21. #21
    Storage Freak Will Rickards's Avatar
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    I use keepass on my computer and phone.
    The small problem is keeping them in sync. I can't bring myself to store the kdbx file with all my password on dropbox.
    Also I can't trust all my passwords in the cloud, salted hashes or not.

  22. #22
    Storage? I am Storage! Buck's Avatar
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    I use about a half dozen passwords with about 12 characters each that I change every few months. I just remember them.
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  23. #23
    Storage is cool Bartender's Avatar
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    Quote Originally Posted by Buck View Post
    I use about a half dozen passwords with about 12 characters each that I change every few months. I just remember them.
    You remember them? My ass...you have one 4 digit password that you can never remember and so had it tattooed on your backside.
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  24. #24
    Storage is cool Bartender's Avatar
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    The Grammar Police briefly raised the security issue of passwords in this thread, to which P5 responded.
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  25. #25
    NVIDIA> AMD Fixture Handruin's Avatar
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    Quote Originally Posted by Bartender View Post
    You remember them? My ass...you have one 4 digit password that you can never remember and so had it tattooed on your backside.
    I hope his backside never gets breached!

  26. #26
    Fixture ddrueding's Avatar
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    Quote Originally Posted by sedrosken View Post
    I use the same two passwords for everything. It's probably really insecure, but I have nothing that is absolutely mission-critical. Except the StorageForum account, of course. In all seriousness, when I start doing online banking and stuff like that, I'll need to look into software like this because all of a sudden I'll be on this big ol' kick to get everything secured, which means different passwords for everything.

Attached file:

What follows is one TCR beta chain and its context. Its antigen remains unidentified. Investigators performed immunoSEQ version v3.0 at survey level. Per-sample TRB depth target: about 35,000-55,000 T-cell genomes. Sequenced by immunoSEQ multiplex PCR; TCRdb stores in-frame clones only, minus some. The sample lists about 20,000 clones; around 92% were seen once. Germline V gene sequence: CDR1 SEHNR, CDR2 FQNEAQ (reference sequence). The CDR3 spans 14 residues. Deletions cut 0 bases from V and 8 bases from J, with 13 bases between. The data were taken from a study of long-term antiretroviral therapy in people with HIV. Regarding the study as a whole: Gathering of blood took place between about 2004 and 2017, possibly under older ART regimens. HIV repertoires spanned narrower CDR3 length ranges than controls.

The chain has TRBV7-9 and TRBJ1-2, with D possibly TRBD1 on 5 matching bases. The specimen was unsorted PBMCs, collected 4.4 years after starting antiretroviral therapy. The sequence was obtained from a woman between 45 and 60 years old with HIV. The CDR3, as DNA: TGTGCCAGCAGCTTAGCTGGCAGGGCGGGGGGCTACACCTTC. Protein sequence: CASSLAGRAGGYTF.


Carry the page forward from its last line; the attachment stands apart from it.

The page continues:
This seems almost entirely legit. I didn't really find myself in trouble regarding passwords until I had to start diversifying my finances. Once the number of accounts exceeded a dozen or so I knew I was in trouble.
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  27. #27
    Fatwah on Western Digital Fixture Mercutio's Avatar
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    Quote Originally Posted by Bartender View Post
    You remember them? My ass...you have one 4 digit password that you can never remember and so had it tattooed on your backside.
    There are tricks you can do to remember passwords. I'm fond of using short pass phrases that are based on quotations from some particular media (e.g. poems of Robert Louis Stevenson or lines from the movie Clerks) that I associate with that customer as a seed for what I use. I might use the first letter of each word of a sentence or perhaps just a three or four word quote, depending on need, and I find that shifting the typed characters up one row on the keyboard can add a great deal of apparent entropy if the password rules require it.

  28. #28
    Storage? I am Storage! Clocker's Avatar
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    I'm thinking about taking the leap to a password manager. Cost is not a factor, within reason, but ease of use and security are important if course. The paid versions of Dashlane and Lastpass are on my shortlist. Anymore feedback on either?


    DD...what are your thoughts on Lastpass now that you're about 3 months in? Anything about Dashlane sound particularly interesting to you?

  29. #29
    Fixture ddrueding's Avatar
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    Totally stoked about Lastpass still, in fact I've helped a few other people integrate it into their lives and am investigating the enterprise version for work. Dashlane seems fine, all the features seem to be there. One of the things I like about Lastpass is how well they handled their security breach, good to know that if it happens again they will likely take the right steps.
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  30. #30
    NVIDIA> AMD Fixture Handruin's Avatar
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    I still keep my passwords in a local Keepass database vs using a utility similar to Lastpass. For times when I need a password, I copy the Keepass database from my encrypted backup to my phone and then retrieve it that way. It's less convenient but I feel (maybe foolishly) that it's a little more secure.

  31. #31
    Fixture ddrueding's Avatar
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    Lastpass made switching phones and reinstalling my main laptop much easier. I was also just informed that one of my vendors had a data breach, knowing that that password was unique and easily changed made that a much less stressful situation.
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  32. #32
    Storage? I am Storage! Clocker's Avatar
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    I see that KeePass requires me to install software on my PC. This is ok for me at home but I'm prevented from doing so at work on my laptop. I do need to be able to access my password protected sites while at work. Does Lastpass have the same software installation requirement?

    Note: I am able to install th Lastpass Chrome plug in at work it appears.

    Note 2: Chrome has a KeePass 'App' available as well.
    Last edited by Clocker; 10-02-2015 at 01:43 PM.

  33. #33
    Fixture ddrueding's Avatar
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    If you use Chrome, the plug in is all you need. There is a plug in for Firefox as well (which is all I use). IIRC, the Chrome plugin has more functionality.